Gratian's Decretum is not one book, but two. The Decretum that has been known until now was preceded by another, much shorter book, which was almost entirely subsumed into the later version. This explains many of the mysteries that have surrounded the Decretum and that have hampered study of this pivotal text. It also raises new questions, about the authorship of the Decretum, about the environment in which its author or authors worked, and about the development of legal science and scholasticism in the twelfth century. This book could only begin to address those questions.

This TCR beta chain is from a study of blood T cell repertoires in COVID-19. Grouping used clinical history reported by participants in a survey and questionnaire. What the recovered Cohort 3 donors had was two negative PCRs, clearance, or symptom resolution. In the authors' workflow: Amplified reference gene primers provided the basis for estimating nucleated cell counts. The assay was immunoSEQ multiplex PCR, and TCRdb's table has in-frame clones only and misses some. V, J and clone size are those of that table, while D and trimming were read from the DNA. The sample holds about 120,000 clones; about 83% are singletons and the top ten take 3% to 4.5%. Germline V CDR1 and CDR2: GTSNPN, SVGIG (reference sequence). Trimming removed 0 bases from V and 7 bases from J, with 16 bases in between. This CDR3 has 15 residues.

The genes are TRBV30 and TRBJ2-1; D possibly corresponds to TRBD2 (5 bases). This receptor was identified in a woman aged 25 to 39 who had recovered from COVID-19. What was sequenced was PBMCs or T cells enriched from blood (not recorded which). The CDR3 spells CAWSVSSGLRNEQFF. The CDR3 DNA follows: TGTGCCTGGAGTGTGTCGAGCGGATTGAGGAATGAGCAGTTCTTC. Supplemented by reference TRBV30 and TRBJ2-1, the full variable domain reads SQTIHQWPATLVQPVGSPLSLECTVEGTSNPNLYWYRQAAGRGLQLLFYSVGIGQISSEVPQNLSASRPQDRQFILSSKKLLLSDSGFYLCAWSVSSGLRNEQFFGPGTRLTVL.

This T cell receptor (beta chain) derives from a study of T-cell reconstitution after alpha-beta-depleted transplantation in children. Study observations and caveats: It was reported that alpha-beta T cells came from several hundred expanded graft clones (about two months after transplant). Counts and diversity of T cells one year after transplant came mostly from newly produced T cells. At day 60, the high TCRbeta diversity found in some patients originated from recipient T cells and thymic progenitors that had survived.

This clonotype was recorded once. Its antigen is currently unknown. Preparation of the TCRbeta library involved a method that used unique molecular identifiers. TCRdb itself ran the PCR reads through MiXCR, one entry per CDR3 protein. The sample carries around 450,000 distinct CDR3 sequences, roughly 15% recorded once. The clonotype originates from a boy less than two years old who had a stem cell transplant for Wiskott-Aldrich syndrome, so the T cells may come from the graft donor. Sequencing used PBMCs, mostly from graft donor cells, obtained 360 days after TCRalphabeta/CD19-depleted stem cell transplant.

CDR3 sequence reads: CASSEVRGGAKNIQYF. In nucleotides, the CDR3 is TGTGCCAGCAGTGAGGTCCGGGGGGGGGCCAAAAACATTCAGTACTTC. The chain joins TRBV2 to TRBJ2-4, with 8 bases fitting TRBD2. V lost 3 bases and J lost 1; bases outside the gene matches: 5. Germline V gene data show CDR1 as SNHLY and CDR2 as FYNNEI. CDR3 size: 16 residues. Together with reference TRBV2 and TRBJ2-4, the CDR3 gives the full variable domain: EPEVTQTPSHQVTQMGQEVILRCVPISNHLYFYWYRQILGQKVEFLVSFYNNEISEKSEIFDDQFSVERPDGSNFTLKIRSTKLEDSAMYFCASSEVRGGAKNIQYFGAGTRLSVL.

Gratian's Decretum is often quoted, cited, and discussed in the scholarly literature treating various aspects of the middle ages. Authors of such studies are now invited to introduce another level of complexity into their work. The discovery of the first recension will, in the first place, facilitate study of the Decretum for those scholars who simply want to explore Gratian's standpoint on some specific issue. The Decretum, as known from Friedberg's edition, is not an easy book to approach or to understand. The second recension introduced much new material which was not synthesized into a coherent whole, although the additions, had their implications been worked out, would frequently invalidate or modify the synthesis achieved in the first recension. The result is that the more carefully a modern scholar reads the Decretum, the more confused and confusing it appears.